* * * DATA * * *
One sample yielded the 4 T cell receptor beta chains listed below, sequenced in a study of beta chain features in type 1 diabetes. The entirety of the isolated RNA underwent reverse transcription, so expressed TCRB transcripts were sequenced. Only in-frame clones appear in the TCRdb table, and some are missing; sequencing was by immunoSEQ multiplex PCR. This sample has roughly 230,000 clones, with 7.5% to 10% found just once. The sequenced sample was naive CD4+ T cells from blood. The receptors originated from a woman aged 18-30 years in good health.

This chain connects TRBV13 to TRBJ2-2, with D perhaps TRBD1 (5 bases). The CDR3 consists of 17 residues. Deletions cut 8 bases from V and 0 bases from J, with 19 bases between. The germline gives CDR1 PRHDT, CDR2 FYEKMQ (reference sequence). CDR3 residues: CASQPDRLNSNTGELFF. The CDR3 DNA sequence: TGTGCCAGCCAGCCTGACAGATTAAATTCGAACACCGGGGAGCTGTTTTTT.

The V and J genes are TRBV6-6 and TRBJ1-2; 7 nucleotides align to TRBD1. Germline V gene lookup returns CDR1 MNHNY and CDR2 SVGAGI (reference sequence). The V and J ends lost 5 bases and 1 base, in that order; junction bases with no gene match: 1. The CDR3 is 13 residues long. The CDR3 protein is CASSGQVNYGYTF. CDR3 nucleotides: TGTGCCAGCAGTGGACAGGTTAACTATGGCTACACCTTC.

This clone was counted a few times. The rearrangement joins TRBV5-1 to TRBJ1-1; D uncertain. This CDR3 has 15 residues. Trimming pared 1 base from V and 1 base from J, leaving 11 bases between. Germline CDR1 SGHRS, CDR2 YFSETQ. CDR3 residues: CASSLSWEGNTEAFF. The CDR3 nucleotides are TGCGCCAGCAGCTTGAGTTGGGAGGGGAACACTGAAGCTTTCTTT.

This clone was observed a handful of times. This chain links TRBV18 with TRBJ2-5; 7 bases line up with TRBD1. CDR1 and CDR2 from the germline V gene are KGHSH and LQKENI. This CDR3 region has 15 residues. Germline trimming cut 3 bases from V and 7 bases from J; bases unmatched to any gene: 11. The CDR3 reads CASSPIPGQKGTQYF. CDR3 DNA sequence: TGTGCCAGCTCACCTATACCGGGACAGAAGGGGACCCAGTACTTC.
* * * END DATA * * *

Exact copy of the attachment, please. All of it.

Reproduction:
One sample yielded the 4 T cell receptor beta chains listed below, sequenced in a study of beta chain features in type 1 diabetes. The entirety of the isolated RNA underwent reverse transcription, so expressed TCRB transcripts were sequenced. Only in-frame clones appear in the TCRdb table, and some are missing; sequencing was by immunoSEQ multiplex PCR. This sample has roughly 230,000 clones, with 7.5% to 10% found just once. The sequenced sample was naive CD4+ T cells from blood. The receptors originated from a woman aged 18-30 years in good health.

This chain connects TRBV13 to TRBJ2-2, with D perhaps TRBD1 (5 bases). The CDR3 consists of 17 residues. Deletions cut 8 bases from V and 0 bases from J, with 19 bases between. The germline gives CDR1 PRHDT, CDR2 FYEKMQ (reference sequence). CDR3 residues: CASQPDRLNSNTGELFF. The CDR3 DNA sequence: TGTGCCAGCCAGCCTGACAGATTAAATTCGAACACCGGGGAGCTGTTTTTT.

The V and J genes are TRBV6-6 and TRBJ1-2; 7 nucleotides align to TRBD1. Germline V gene lookup returns CDR1 MNHNY and CDR2 SVGAGI (reference sequence). The V and J ends lost 5 bases and 1 base, in that order; junction bases with no gene match: 1. The CDR3 is 13 residues long. The CDR3 protein is CASSGQVNYGYTF. CDR3 nucleotides: TGTGCCAGCAGTGGACAGGTTAACTATGGCTACACCTTC.

This clone was counted a few times. The rearrangement joins TRBV5-1 to TRBJ1-1; D uncertain. This CDR3 has 15 residues. Trimming pared 1 base from V and 1 base from J, leaving 11 bases between. Germline CDR1 SGHRS, CDR2 YFSETQ. CDR3 residues: CASSLSWEGNTEAFF. The CDR3 nucleotides are TGCGCCAGCAGCTTGAGTTGGGAGGGGAACACTGAAGCTTTCTTT.

This clone was observed a handful of times. This chain links TRBV18 with TRBJ2-5; 7 bases line up with TRBD1. CDR1 and CDR2 from the germline V gene are KGHSH and LQKENI. This CDR3 region has 15 residues. Germline trimming cut 3 bases from V and 7 bases from J; bases unmatched to any gene: 11. The CDR3 reads CASSPIPGQKGTQYF. CDR3 DNA sequence: TGTGCCAGCTCACCTATACCGGGACAGAAGGGGACCCAGTACTTC.